I’m sharing one of my fairly recent, more modern illustrations from a story I wrote (The Alphabet Eater). I adore all sorts of work – and do all sorts of work – and although my portfolio contains a substantial amount of more ‘traditional’ illustration work, I want to remember (and to share my thoughts as a reminder to others) that allowing yourself to use a variety of lines of inquiry (whether through subject matter or medium or style) is critical to the maintenance of a robust creative practice.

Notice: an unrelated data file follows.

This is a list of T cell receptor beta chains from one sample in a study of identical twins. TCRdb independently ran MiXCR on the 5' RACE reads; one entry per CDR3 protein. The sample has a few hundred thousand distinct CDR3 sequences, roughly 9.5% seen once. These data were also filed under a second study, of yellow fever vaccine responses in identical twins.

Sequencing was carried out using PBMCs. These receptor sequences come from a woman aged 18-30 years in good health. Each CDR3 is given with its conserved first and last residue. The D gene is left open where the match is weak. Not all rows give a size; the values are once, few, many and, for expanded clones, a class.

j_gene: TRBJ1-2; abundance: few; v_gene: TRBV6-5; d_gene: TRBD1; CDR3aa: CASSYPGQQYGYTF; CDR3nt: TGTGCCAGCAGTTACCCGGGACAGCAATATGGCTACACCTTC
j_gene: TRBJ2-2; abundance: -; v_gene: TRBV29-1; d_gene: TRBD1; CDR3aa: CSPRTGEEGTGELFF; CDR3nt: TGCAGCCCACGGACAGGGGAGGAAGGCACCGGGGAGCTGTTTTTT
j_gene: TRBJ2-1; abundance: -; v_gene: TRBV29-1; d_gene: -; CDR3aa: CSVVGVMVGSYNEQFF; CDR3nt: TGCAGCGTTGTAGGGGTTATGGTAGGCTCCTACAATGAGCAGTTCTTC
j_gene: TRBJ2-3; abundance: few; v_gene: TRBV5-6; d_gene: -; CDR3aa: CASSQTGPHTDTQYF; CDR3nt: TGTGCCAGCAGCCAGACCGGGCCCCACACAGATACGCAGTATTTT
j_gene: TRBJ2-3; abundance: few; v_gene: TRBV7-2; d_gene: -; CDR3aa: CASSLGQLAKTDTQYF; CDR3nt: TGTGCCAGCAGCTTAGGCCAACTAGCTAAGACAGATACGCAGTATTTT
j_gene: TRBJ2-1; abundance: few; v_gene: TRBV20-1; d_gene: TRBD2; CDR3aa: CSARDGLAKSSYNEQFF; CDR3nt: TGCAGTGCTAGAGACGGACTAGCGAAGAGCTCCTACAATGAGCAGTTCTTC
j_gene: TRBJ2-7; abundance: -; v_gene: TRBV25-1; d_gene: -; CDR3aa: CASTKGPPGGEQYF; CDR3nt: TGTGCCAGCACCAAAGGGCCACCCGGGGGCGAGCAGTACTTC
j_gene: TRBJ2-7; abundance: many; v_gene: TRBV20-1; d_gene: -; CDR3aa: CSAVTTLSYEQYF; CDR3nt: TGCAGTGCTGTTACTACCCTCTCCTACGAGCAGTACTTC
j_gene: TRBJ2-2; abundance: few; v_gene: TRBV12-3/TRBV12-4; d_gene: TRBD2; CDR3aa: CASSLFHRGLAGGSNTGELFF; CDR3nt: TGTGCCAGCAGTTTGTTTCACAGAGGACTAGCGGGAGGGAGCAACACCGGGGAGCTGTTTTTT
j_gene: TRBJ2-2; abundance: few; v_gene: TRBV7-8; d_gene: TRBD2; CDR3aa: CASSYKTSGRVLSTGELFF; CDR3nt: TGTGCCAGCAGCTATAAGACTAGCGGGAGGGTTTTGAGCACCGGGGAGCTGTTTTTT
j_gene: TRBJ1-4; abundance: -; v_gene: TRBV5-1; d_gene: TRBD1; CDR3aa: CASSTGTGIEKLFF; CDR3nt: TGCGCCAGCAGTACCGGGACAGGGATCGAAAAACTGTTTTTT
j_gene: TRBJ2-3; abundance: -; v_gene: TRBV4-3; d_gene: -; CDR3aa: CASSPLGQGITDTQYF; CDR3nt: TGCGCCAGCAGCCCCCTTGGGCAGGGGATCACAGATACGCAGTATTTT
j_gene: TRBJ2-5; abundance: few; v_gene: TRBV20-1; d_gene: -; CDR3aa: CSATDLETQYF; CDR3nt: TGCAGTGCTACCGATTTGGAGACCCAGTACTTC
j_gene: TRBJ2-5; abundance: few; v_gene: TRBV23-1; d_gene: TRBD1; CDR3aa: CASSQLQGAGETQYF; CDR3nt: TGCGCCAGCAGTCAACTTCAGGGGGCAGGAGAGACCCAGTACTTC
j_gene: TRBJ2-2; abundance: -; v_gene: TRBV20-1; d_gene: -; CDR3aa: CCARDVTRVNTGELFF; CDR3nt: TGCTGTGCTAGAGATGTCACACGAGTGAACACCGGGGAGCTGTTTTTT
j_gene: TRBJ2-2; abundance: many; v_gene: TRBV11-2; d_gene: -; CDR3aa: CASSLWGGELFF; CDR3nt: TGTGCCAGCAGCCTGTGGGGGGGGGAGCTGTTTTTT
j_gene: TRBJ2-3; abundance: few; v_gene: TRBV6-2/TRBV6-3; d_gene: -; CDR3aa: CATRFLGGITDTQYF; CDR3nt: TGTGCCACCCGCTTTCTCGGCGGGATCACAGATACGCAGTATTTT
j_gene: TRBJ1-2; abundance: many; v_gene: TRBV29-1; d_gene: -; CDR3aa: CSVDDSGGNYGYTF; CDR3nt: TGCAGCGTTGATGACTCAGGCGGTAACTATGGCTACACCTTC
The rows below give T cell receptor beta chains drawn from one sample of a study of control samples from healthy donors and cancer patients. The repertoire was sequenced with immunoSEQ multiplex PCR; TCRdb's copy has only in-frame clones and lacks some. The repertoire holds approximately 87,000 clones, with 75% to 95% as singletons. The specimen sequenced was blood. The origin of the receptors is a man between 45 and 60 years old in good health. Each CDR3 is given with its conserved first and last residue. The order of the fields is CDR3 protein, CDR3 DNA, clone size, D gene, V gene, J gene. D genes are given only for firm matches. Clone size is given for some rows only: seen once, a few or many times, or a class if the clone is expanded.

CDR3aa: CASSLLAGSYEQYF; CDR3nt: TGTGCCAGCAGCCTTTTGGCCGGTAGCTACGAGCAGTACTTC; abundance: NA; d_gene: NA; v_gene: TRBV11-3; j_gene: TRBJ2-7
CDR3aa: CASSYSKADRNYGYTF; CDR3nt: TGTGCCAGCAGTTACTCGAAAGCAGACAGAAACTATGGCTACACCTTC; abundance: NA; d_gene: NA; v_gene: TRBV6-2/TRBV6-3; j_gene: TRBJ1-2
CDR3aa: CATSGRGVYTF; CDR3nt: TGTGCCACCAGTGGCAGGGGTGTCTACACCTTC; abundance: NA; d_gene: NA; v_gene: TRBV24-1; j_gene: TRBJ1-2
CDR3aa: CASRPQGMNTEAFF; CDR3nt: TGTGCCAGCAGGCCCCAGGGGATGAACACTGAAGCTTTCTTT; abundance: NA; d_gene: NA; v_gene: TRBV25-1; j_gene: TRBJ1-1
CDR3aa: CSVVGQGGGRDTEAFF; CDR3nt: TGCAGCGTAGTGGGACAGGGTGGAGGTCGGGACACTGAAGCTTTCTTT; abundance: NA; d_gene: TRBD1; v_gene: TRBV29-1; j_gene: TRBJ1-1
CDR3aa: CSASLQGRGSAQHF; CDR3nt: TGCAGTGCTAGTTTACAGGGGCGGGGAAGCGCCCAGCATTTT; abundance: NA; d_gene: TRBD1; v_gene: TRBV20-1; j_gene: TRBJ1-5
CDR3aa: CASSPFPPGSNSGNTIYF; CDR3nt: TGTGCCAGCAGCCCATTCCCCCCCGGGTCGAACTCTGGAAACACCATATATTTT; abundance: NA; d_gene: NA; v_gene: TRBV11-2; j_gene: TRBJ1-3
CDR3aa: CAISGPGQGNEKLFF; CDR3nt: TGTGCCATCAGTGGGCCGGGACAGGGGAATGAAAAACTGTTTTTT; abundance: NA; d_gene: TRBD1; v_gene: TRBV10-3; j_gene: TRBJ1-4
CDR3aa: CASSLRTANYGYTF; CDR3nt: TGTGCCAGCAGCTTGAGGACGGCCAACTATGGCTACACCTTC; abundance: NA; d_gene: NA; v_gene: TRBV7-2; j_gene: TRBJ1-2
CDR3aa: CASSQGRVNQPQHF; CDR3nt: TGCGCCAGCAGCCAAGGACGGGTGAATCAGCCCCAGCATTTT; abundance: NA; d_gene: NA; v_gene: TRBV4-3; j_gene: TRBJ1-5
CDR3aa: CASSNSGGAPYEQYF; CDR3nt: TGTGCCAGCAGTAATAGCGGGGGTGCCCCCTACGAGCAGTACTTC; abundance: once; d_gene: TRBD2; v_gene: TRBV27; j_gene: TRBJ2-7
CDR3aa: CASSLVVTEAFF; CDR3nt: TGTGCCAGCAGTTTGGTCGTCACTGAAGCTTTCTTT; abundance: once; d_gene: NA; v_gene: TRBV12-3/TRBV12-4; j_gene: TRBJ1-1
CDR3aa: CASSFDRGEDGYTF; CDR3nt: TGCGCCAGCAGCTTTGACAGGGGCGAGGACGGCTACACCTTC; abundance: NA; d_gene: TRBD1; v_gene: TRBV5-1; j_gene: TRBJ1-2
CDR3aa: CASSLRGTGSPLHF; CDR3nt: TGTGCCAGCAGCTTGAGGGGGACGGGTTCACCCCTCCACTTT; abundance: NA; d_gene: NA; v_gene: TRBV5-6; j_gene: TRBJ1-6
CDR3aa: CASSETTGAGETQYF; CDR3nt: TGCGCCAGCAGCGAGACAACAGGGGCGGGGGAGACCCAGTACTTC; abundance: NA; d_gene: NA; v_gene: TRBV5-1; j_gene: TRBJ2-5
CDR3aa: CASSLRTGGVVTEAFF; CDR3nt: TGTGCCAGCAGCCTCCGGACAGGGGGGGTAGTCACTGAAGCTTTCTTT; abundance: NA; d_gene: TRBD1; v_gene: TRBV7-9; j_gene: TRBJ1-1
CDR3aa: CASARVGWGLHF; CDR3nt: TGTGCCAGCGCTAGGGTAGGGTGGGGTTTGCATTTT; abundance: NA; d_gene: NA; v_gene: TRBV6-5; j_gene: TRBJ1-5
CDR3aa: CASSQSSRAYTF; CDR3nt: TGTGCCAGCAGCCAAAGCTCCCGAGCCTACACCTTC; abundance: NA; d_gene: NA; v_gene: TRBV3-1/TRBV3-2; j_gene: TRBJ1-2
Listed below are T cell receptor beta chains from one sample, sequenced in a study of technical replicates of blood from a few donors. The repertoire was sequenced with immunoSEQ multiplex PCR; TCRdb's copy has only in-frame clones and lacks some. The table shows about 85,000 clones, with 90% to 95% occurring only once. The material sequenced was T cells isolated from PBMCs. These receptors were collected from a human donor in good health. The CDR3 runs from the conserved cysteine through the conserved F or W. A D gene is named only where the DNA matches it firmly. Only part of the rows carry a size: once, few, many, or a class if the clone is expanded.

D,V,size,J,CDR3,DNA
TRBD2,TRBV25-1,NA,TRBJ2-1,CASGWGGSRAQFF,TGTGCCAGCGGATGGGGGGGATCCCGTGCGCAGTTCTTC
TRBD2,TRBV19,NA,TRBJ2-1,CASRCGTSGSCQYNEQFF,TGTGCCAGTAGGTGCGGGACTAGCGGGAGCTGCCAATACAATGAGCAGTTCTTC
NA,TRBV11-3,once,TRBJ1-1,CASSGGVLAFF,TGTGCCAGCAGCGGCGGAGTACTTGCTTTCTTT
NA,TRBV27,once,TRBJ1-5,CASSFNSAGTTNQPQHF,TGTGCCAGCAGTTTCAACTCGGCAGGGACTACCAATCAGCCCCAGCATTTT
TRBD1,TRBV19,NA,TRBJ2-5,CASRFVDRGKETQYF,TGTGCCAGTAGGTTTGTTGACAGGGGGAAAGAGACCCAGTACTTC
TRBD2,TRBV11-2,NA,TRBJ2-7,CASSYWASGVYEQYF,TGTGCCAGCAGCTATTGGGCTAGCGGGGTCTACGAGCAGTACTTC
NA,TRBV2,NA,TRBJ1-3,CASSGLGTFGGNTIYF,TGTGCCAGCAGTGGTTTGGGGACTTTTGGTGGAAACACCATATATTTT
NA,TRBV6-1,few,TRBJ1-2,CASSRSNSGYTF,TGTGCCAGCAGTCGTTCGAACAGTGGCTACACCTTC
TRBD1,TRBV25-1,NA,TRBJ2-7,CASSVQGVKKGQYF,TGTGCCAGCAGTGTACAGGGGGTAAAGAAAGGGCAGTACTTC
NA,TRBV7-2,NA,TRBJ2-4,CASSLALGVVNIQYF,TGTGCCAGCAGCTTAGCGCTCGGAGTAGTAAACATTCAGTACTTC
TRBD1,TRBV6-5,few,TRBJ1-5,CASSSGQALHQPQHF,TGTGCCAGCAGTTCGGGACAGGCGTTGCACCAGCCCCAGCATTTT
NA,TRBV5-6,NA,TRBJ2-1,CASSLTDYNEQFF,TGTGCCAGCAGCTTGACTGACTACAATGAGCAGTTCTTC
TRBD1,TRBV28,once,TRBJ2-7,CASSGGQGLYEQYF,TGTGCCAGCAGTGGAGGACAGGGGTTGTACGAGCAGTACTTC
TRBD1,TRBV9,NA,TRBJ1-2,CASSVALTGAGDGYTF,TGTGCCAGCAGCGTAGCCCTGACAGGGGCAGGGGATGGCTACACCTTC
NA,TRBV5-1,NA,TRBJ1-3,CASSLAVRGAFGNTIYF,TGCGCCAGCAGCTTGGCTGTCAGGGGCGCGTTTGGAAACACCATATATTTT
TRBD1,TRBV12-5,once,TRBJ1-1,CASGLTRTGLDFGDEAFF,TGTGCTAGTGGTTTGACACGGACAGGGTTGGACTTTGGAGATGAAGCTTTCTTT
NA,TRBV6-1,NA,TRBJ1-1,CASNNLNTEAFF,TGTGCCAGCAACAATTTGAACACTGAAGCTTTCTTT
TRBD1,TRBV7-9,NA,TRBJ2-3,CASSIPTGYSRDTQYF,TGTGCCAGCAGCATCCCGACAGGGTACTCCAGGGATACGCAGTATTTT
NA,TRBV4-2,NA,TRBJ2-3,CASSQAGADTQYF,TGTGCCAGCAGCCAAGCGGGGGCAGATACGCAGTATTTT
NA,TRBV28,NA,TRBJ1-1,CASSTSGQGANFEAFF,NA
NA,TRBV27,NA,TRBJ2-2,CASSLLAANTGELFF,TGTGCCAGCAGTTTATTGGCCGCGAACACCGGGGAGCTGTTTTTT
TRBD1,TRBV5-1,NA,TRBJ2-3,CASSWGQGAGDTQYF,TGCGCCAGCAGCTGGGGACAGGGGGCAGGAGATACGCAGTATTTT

I was led to this thought today by a morsel of goodness that arrived in my email. A tiny (nearly invisible) link in an email from a local arts organization led to a nugget… Here’s a snippet from “Making Your Life As An Artist” by Andrew Simonet…
Artists have a lot of effects on the world:
our work impacts education, citizenship,
multiculturalism, urban renewal. But those
are effects of our role; they are not the role.
Our role is to ask rigorous and reckless
cultural questions, do our research, and share
the results. When we do our role well, all kinds
of other things happen. We invigorate cities.
We spark important, difficult conversations.
We educate. We inspire other fields. But if you
evaluate (and fund) the arts based on those
effects, you quickly distort the sector.